2. The Berkeley CS188 course materials here: http://ai.berkeley.edu/home.html

  3. Professor P. Daspguta's AI lectures here: https://www.youtube.com/watch?v=eLbMPyrw4rw&list=PLvx5ei9aEEqJBDBLV3ELK4PKEgnFeOrw6

  4. Read some (or all if you have a lot of time on your hands) of the "AI Letters" from MIT. http://publications.csail.mit.edu/ai/

  5. The past Proceedings of the International Joint Conference on Artificial Intelligence (IJCAI) are available as well. Browsing those could be interesting once you have some basics down. https://www.ijcai.org/past_proceedings

  6. There's an older, 4 volume series titled "The Handbook of Artificial Intelligence". It's long out of print, but used copies are readily available on Amazon. It deals with older techniques that aren't necessarily "en vogue" today, but may still be important either for perspective, or because those techniques are just waiting to be rediscovered.

  7. Introduction to Artificial Intelligence by Philip C. Jackson.

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    $\begingroup$ Andrew Ng is the king of it like mindcrime said That said, if you're not great at multi variable mathematics, matrices, and derivatives, that would be a better place to start so you understand the principles of it like linear gradients and k means clustering $\endgroup$ – BuddyWhy Sep 20 '17 at 15:02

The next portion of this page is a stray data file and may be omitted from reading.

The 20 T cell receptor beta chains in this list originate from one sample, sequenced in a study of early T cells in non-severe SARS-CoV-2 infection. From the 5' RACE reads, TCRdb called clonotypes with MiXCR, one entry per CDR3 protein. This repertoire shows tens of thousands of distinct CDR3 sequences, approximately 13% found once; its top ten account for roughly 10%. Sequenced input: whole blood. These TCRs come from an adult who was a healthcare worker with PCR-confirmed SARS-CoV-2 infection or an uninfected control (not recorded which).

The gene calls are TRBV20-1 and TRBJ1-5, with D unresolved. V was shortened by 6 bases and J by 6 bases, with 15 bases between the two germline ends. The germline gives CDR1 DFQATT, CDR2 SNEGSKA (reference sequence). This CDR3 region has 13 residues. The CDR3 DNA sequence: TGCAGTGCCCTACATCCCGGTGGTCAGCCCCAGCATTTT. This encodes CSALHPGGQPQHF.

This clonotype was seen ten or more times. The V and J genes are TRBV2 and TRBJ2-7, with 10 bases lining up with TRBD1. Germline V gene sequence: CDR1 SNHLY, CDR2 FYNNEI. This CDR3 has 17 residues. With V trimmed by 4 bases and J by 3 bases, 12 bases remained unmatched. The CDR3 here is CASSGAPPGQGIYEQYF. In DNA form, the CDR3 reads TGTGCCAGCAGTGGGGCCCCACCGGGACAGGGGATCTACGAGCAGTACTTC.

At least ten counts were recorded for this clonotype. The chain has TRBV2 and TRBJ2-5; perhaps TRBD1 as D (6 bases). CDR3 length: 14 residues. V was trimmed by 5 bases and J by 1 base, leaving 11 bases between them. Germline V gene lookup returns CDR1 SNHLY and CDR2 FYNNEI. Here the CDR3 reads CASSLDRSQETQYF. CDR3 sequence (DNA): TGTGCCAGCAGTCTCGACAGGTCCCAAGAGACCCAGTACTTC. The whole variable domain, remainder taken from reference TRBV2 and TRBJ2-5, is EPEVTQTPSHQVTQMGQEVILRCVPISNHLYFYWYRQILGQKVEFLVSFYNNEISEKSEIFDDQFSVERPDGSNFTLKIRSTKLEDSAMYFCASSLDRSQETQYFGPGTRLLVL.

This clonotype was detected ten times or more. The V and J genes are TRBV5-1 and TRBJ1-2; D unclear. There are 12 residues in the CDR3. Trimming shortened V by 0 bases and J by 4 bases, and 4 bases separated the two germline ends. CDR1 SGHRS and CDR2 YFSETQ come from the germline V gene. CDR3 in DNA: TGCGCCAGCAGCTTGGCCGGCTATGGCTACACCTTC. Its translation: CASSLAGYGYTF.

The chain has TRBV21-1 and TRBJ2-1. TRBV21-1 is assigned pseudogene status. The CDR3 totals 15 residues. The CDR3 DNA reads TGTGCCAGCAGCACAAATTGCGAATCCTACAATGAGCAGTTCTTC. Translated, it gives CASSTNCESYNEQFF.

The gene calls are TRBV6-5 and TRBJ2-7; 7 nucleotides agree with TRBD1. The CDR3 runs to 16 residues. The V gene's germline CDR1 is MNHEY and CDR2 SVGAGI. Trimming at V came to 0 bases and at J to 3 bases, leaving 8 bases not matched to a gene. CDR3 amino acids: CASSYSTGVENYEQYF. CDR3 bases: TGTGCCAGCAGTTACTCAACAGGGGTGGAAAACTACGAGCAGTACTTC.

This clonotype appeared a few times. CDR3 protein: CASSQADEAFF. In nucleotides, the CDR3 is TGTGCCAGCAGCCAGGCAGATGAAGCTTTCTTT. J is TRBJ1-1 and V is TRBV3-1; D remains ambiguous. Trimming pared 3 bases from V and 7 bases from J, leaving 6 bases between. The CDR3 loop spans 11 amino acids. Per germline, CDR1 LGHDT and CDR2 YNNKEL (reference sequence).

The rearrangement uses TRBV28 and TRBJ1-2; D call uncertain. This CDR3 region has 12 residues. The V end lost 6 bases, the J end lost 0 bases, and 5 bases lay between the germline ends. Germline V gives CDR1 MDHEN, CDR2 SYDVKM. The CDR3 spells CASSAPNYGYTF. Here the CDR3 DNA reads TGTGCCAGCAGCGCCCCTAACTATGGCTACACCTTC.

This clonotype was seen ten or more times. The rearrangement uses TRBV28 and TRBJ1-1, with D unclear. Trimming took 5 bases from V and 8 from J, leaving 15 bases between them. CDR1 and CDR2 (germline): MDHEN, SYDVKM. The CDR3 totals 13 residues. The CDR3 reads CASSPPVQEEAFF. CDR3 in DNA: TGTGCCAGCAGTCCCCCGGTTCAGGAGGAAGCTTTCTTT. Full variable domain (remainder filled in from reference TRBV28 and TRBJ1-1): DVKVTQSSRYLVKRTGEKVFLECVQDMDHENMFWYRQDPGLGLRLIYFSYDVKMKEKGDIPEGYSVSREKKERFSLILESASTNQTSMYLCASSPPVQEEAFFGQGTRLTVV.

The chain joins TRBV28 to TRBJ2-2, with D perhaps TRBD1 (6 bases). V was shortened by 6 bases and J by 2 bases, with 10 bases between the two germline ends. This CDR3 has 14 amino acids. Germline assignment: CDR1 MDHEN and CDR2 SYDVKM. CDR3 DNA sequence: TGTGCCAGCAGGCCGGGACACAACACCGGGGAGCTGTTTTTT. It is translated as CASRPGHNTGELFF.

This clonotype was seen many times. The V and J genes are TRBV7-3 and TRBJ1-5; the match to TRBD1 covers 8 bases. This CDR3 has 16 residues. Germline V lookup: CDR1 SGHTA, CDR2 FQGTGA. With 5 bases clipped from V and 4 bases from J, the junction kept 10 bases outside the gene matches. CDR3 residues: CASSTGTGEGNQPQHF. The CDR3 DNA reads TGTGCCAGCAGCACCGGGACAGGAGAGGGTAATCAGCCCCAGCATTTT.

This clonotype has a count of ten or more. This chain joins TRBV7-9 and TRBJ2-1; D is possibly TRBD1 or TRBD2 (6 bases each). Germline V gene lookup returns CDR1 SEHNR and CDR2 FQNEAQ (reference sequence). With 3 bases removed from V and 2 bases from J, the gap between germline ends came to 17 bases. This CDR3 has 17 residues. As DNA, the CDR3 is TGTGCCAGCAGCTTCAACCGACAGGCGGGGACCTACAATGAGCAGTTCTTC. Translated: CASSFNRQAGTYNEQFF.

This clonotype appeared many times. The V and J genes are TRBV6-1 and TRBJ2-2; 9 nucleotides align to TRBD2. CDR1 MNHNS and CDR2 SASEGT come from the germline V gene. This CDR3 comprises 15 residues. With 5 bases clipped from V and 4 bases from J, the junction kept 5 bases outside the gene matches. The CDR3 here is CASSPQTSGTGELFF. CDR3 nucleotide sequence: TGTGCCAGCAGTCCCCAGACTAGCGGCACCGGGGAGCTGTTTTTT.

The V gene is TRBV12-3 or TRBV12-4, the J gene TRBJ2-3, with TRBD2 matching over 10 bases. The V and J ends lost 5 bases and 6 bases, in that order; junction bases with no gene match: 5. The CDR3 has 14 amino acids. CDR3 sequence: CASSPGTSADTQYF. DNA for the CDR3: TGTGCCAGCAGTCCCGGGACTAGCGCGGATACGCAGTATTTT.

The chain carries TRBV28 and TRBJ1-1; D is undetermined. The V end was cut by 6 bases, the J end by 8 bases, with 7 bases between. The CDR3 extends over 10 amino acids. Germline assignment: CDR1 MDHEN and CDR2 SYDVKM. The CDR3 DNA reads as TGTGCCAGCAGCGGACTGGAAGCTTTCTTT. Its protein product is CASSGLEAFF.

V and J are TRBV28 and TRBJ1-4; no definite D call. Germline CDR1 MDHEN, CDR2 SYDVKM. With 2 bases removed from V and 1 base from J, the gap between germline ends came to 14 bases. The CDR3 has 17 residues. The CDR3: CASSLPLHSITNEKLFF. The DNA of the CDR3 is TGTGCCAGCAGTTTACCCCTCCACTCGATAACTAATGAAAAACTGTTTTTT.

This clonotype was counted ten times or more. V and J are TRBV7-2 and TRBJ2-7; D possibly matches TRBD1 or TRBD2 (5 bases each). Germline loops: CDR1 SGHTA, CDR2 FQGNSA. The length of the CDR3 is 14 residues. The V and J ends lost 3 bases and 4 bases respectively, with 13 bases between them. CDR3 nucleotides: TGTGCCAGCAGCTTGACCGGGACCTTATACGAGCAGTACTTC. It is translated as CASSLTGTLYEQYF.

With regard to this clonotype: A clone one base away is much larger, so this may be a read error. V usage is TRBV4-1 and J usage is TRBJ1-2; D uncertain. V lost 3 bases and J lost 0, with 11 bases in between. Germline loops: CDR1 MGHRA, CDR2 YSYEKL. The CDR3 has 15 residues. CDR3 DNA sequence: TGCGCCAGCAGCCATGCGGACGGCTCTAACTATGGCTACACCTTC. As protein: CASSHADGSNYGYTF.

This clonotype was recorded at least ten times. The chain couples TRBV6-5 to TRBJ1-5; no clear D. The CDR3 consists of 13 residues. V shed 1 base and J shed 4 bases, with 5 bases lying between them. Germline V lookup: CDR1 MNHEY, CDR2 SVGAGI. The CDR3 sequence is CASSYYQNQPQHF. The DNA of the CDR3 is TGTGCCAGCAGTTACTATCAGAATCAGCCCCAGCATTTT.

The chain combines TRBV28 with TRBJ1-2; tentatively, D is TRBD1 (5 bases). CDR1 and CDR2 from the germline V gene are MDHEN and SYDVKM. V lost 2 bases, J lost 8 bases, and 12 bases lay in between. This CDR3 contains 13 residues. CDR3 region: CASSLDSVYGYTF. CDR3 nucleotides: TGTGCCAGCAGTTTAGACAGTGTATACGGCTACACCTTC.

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For informal viewing, computerphile has some videos from AI researchers, and there are videos about deepdream which image recognition from google. https://www.youtube.com/watch?v=5qfIgCiYlfY

From a programming perspective, you should learn about NN because it's made to imitate neuron arrangements, it's the most established field for programming neurons. Neural Networks have various types which are all difficult to program, I don't know if deep blue chess program even used it, other means may still be more efficient.